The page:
Books of Faith

By Howard Schwartz Sharon L. Schmeling | St Louis Post-Dispatch (MO), November 27, 1994 | Go to article overview

Books of Faith


Howard Schwartz Sharon L. Schmeling, St Louis Post-Dispatch (MO)


In a Brooklyn neighborhood called "God's Alcatraz," the police wear T-shirts that say "THE KILLING FIELDS," and even the toughest men would rather double-park outside St. Paul Community Baptist Church than turn a corner beyond its view. While the church's pastor can't change that, he embarks on a crusade to transform the church into a nurturing village that empowers black men and raises children from the ashes of urban violence and chaos. The story of that transformation is vividly told in Samuel G. Freedman's "Upon This Rock: The Miracles of a Black Church," (373 pages, HarperCollins, $12). This splendidly written and inspirational biography of the pastor of one of New York's most famous Baptist churches will make you laugh and cry.

Angel books were hugely popular in 1994, with enough titles on bookstore shelves to build the Tower of Babel. Unlike many books in this genre, Billy Graham's "Angels" (192 pages, Word Publishing, $15.99) is neither trendy nor about a fleeting faith. First published in 1975, it has been reissued for a new generation. Graham's explanation of angels and their work in the world is solidly grounded in Scripture. If you want something heavier, try "Know-ledge of Angels" by Jill Paton Walsh (268 pages, Houghton Mifflin, $21.95). This is an entertaining religious fable about an atheist and a wolf-child whose lives are inextricably woven together although they never meet. This delicately crafted novel tells a great story while engaging the age-old debate about the existence of God and the need to defend one's faith.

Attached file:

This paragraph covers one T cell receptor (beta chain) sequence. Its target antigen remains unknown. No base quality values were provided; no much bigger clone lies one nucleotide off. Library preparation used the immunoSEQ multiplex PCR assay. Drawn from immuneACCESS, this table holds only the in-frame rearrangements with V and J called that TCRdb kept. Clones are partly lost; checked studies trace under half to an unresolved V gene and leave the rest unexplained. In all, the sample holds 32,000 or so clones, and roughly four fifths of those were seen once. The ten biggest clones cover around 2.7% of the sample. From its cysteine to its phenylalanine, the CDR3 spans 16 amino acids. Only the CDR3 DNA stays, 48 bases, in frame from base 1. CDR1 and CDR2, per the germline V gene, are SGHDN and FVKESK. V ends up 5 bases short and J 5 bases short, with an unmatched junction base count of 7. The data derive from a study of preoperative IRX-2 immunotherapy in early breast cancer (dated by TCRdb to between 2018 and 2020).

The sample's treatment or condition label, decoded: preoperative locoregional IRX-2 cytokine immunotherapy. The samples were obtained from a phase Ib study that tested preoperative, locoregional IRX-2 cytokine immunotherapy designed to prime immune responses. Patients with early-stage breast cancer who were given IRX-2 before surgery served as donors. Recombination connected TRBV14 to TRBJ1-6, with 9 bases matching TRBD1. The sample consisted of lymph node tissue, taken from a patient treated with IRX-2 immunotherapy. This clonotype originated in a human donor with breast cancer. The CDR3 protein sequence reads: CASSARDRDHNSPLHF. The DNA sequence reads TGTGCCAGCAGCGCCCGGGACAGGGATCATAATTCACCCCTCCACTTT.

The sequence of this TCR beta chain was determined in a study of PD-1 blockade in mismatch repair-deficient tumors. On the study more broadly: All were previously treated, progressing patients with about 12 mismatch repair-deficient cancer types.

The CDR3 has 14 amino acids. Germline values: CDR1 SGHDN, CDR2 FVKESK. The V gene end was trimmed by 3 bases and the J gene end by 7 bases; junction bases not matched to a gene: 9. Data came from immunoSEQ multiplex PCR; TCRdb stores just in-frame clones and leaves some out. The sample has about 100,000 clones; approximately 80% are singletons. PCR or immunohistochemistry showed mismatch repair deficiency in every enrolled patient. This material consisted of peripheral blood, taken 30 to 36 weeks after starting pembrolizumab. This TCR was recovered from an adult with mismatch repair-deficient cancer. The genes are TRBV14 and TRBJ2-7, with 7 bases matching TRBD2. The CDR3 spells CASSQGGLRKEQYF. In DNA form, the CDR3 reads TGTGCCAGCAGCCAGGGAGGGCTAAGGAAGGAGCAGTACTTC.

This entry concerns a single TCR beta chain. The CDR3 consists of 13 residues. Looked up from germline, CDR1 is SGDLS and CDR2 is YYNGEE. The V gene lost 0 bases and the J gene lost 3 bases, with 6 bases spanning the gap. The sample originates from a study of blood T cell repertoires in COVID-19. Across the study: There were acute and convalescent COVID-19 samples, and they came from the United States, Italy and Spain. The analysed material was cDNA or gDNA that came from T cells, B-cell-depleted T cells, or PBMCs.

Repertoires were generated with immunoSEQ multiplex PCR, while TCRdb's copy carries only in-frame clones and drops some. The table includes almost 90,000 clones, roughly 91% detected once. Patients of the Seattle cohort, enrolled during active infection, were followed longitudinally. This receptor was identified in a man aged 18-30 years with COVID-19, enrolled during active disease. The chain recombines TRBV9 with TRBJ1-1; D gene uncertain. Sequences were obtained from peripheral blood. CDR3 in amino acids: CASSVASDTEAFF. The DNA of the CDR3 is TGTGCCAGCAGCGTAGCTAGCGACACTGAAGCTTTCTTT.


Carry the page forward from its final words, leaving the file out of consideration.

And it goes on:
"Dakota: A Spiritual Geo-graphy" by Kathleen Norris (224 pages, Houghton Mifflin, $9.95), explores how the author, a New York City transplant, is spiritually transformed by the simplicity of the Great Plains. Out on the desolate prairie, Norris embraces the wisdom of the early Christian fathers and learns that deprivation is freedom.

Another title that lends itself to meditation is "Portrait of Mary" by Nikki Grimes (116 pages, Harcourt Brace, $15.95). Using the Gospels as her guide, Grimes weaves an imaginative account of the life of Jesus' mother.

Those seeking insights into the relationship between politics and religion could do no better than to read "The Soul of Politics" by Jim Wallis (275 pages, New Press/Orbis Books, $19.95). Wallis challenges the left to rethink its abandonment of personal responsibility. He invites the right to acknowledge social oppression and structural injustice. This important and provocative book argues that politics needs religion, whose moral voice beckons humans to higher virtues.

Joseph Girzone's Joshua series, about a modern-day Jesus figure who infuriates combative church leaders with simple truths, has sold 1.5 million copies in seven languages. It has brought angry Christians back to the church and given comfort to leaders such as Gen. H. Norman Schwars-kopf, who read it on the eve of the invasion of Iraq. Girzone's newest book, "Never Alone: A Per-sonal Way to God" (115 pages, Doubleday, $14.95) shares, for the first time, the author's own journey to God. He challenges and inspires readers to embark on their own journey to wisdom and peace. Reviewed by Sharon L. Schmeling, a free-lance writer and associate director of the Wisconsin Catholic Conference. …

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